Using Skytap Webhooks with Microsoft Azure

The Skytap webhook service is a powerful feature, yet on first glance can be a bit intimidating. A webhook is a method used for one application to talk to another. In our case, the Skytap webhook service can send audit data and usage data to other applications. For example, suppose you want to be notified on run state changes for specific environments or you want to be notified on failed logins; you can use webhooks to address these as well as other needs. This article provides a sample implementation using Microsoft Azure services to receive, process, report, and alert on webhook data.

To act on webhook data I will use a few native Azure services and use Azure Log Analytics as the foundation. This is where the webhook data is stored and can be queried, used for alerting, and surfaced on dashboards. An Azure Function is used to receive the webhook data and write it to a Log Analytics workspace. Lastly, an Azure Dashboard is used to provide a visual representation of the webhook data.

Here is an illustration of the flow of data:


Azure Log Analytics

The Azure documentation provides details on creating a new Log Analytics workspace. You can find more information here: The HTTP Data Collector API is used to post the webhook data from the Azure Function to the log workspace. The data goes into a custom log table for each audit and usage data. This Azure help article provides the details on using the HTTP Data Collector API including sample code:

Azure Function

Skytap webhooks send data formatted as JSON. You can create separate Azure functions to receive and process audit and usage data respectively or you can create a single Azure Function to receive both and send each to their respective table in Log Analytics. If you create a single function, you will need to interrogate the webhook data to determine if it is audit or usage data and then send it to the right log table. Use the “category” attribute to determine which type of data you are dealing with (“category”: “auditing” or “category”: “usage”), and then send the data to the appropriate log table. Writing, testing, and deploying an Azure function is beyond the scope of this blog article. The Azure documentation does a good job explaining how to do this and using Visual Studio to write and deploy your webhook keeps things simple.

The sample code in the Azure documentation for using the HTTP Data Collector API is a good starting point. The Azure function can be broken down into the following sections described below: constants, main function, and posting data. For simplicity I removed all error handling and logging information. You will want to be sure to include this in your version.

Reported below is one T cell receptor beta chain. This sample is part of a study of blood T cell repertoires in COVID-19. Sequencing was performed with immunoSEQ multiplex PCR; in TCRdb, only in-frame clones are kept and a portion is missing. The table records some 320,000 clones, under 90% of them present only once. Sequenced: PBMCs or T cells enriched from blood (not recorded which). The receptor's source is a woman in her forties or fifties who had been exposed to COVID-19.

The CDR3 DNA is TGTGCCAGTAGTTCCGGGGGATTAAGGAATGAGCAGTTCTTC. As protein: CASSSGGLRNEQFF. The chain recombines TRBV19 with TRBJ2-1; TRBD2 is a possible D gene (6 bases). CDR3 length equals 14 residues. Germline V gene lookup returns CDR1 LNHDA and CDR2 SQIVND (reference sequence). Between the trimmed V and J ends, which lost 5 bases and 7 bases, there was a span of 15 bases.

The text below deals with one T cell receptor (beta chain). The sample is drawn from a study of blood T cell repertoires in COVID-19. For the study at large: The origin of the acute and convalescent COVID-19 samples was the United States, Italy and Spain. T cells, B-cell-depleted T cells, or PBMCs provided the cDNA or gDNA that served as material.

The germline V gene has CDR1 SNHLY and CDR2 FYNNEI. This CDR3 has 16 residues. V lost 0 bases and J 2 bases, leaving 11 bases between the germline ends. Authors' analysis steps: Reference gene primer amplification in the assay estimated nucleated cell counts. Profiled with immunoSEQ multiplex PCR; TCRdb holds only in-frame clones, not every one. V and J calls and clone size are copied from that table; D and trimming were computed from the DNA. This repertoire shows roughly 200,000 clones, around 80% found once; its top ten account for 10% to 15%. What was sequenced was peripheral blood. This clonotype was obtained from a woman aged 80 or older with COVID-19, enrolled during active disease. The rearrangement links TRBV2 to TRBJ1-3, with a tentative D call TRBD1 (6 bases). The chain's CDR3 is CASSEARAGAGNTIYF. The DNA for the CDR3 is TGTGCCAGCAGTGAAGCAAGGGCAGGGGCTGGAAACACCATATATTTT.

Here you will include the required authentication information (customer id and shared key) for accessing your instance of Log Analytics. You also will want to set the name for each log table to use. For example, I named mine SkytapMySkytapAccountAudit and SkytapMySkytapAccountUsage, where I replaced MySkytapAccount with the name of the Skytap account that is pushing data to this end point. This keeps things nice and neat, and allows me to trace back to the source of the data.

Main Function

In this section I set the timestamp field for the record, parse the JSON to determine if I have Audit or Usage data and set the log table, build the API signature, and then pass it to the post method.

Posting Data

In this method, the request headers are created and the webhook data is posted to the data collector end point.

Querying Log Data

The Kusto Query Language (KQL) is the query language used to query the logs. The webhook data will be saved in custom log tables, meaning you will need to write your own queries for retrieving and reporting on the data. For more information on the Log Analytics workspace and KQL, refer to the Azure Help documentation:

Querying Audit data is straight forward. You will want to explore the JSON to identify what events and attributes you care about.

Querying usage data is a bit more complex as the usage data is timeseries data. An event is created each time something changes state; for example, each time an environment is created, started, stopped, and deleted. Here is a sample KQL for reporting on storage usage across all regions. The KQL also converts the region name to a friendly name.

Here is a chart produced by the KQL followed by the query.

| where TimeGenerated > ago(30d)
| extend id_ = toint(parse_json(payload_s)[0].id)